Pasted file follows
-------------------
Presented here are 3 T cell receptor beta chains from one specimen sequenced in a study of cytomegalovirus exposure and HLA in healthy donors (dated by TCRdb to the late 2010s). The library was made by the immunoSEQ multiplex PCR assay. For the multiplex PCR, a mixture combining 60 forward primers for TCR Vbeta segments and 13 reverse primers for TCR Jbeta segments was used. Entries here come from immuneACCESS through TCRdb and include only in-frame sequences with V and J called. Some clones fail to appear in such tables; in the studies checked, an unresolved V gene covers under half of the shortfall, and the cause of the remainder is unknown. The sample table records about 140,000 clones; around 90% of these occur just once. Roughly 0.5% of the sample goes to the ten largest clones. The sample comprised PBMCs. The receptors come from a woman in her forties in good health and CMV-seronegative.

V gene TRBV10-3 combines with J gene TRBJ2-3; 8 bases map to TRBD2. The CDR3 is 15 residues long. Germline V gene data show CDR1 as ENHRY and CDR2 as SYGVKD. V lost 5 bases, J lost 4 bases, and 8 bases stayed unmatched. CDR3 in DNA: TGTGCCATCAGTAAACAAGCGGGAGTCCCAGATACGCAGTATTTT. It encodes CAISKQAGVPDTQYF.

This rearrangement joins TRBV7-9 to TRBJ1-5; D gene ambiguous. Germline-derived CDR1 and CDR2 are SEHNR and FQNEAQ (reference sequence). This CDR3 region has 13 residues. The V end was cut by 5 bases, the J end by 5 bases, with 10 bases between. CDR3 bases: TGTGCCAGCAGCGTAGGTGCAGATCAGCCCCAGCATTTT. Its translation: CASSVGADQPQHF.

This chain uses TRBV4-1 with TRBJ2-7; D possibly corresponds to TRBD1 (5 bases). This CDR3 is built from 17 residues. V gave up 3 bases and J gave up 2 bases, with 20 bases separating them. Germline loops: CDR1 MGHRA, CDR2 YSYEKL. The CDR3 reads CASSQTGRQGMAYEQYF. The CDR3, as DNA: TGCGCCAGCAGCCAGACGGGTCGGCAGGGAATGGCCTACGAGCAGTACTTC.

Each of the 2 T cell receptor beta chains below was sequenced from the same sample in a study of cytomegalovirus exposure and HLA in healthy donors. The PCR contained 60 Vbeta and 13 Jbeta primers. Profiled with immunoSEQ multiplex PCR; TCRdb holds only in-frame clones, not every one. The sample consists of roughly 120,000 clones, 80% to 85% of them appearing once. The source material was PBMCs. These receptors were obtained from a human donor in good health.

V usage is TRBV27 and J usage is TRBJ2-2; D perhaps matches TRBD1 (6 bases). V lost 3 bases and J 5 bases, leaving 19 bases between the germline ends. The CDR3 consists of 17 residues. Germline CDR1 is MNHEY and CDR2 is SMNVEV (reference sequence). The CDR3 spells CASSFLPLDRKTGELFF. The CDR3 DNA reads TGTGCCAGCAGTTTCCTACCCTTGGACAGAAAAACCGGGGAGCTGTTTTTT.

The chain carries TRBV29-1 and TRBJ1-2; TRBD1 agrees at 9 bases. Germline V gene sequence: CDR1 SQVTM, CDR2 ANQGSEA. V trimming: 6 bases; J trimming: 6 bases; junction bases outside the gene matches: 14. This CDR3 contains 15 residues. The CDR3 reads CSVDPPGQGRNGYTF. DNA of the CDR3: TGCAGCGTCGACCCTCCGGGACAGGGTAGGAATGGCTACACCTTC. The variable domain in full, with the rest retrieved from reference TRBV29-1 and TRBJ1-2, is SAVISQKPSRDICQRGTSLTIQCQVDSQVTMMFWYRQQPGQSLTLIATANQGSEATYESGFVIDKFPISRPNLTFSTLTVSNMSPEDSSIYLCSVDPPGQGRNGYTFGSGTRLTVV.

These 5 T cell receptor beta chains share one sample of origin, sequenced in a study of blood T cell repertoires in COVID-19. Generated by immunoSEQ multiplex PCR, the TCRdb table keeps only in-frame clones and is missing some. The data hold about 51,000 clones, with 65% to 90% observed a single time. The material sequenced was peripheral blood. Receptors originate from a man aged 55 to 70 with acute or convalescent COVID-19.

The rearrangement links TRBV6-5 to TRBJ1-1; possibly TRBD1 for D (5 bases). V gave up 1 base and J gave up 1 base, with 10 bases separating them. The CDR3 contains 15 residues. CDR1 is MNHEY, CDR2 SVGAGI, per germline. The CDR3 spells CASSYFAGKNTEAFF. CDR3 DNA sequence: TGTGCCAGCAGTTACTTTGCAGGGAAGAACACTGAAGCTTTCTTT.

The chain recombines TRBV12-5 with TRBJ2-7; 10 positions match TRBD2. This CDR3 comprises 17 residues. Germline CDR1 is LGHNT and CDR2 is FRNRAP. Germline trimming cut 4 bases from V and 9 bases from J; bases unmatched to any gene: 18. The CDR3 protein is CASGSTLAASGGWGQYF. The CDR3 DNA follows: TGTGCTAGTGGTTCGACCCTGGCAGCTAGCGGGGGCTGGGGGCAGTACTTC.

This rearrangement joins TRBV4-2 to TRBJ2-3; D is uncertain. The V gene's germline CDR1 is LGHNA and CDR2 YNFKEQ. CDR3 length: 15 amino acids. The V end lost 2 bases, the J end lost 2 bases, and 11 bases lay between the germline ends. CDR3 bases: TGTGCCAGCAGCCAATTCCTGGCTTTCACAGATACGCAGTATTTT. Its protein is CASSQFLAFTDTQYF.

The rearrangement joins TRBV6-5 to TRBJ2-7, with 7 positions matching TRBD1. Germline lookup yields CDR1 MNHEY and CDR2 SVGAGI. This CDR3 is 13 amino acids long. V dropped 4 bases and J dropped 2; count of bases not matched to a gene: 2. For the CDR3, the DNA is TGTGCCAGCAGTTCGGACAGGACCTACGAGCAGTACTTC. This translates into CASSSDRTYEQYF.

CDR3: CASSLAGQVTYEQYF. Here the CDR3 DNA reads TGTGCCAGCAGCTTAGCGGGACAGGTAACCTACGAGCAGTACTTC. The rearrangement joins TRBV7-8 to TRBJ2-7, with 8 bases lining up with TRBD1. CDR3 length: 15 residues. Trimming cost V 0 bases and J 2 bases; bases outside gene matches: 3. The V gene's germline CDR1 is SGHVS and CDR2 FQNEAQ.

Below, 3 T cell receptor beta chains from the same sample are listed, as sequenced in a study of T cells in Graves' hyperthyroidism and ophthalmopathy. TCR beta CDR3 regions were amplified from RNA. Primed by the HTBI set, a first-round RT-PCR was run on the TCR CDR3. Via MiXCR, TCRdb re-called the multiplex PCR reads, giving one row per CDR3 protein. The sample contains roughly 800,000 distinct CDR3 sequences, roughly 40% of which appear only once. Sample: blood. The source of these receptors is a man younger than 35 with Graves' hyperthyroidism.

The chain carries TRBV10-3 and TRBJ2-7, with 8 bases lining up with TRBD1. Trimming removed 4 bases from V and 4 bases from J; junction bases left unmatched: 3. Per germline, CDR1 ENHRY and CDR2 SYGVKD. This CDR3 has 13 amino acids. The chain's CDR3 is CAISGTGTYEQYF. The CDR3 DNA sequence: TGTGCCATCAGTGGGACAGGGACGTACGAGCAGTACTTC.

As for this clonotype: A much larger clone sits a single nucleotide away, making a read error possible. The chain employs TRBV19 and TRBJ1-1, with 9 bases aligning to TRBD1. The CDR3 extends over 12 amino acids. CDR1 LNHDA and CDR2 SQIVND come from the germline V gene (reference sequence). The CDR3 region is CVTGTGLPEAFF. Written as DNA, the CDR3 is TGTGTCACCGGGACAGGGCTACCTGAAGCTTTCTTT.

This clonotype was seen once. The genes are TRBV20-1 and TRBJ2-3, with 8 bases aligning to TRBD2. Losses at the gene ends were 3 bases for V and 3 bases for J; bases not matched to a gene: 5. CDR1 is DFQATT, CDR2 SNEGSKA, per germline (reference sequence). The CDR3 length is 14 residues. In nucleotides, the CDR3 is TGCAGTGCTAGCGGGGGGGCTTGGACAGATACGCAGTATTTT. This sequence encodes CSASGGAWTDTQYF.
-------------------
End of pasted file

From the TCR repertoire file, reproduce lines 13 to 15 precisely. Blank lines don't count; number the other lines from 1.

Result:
CDR3: CASSLAGQVTYEQYF. Here the CDR3 DNA reads TGTGCCAGCAGCTTAGCGGGACAGGTAACCTACGAGCAGTACTTC. The rearrangement joins TRBV7-8 to TRBJ2-7, with 8 bases lining up with TRBD1. CDR3 length: 15 residues. Trimming cost V 0 bases and J 2 bases; bases outside gene matches: 3. The V gene's germline CDR1 is SGHVS and CDR2 FQNEAQ.

Below, 3 T cell receptor beta chains from the same sample are listed, as sequenced in a study of T cells in Graves' hyperthyroidism and ophthalmopathy. TCR beta CDR3 regions were amplified from RNA. Primed by the HTBI set, a first-round RT-PCR was run on the TCR CDR3. Via MiXCR, TCRdb re-called the multiplex PCR reads, giving one row per CDR3 protein. The sample contains roughly 800,000 distinct CDR3 sequences, roughly 40% of which appear only once. Sample: blood. The source of these receptors is a man younger than 35 with Graves' hyperthyroidism.

The chain carries TRBV10-3 and TRBJ2-7, with 8 bases lining up with TRBD1. Trimming removed 4 bases from V and 4 bases from J; junction bases left unmatched: 3. Per germline, CDR1 ENHRY and CDR2 SYGVKD. This CDR3 has 13 amino acids. The chain's CDR3 is CAISGTGTYEQYF. The CDR3 DNA sequence: TGTGCCATCAGTGGGACAGGGACGTACGAGCAGTACTTC.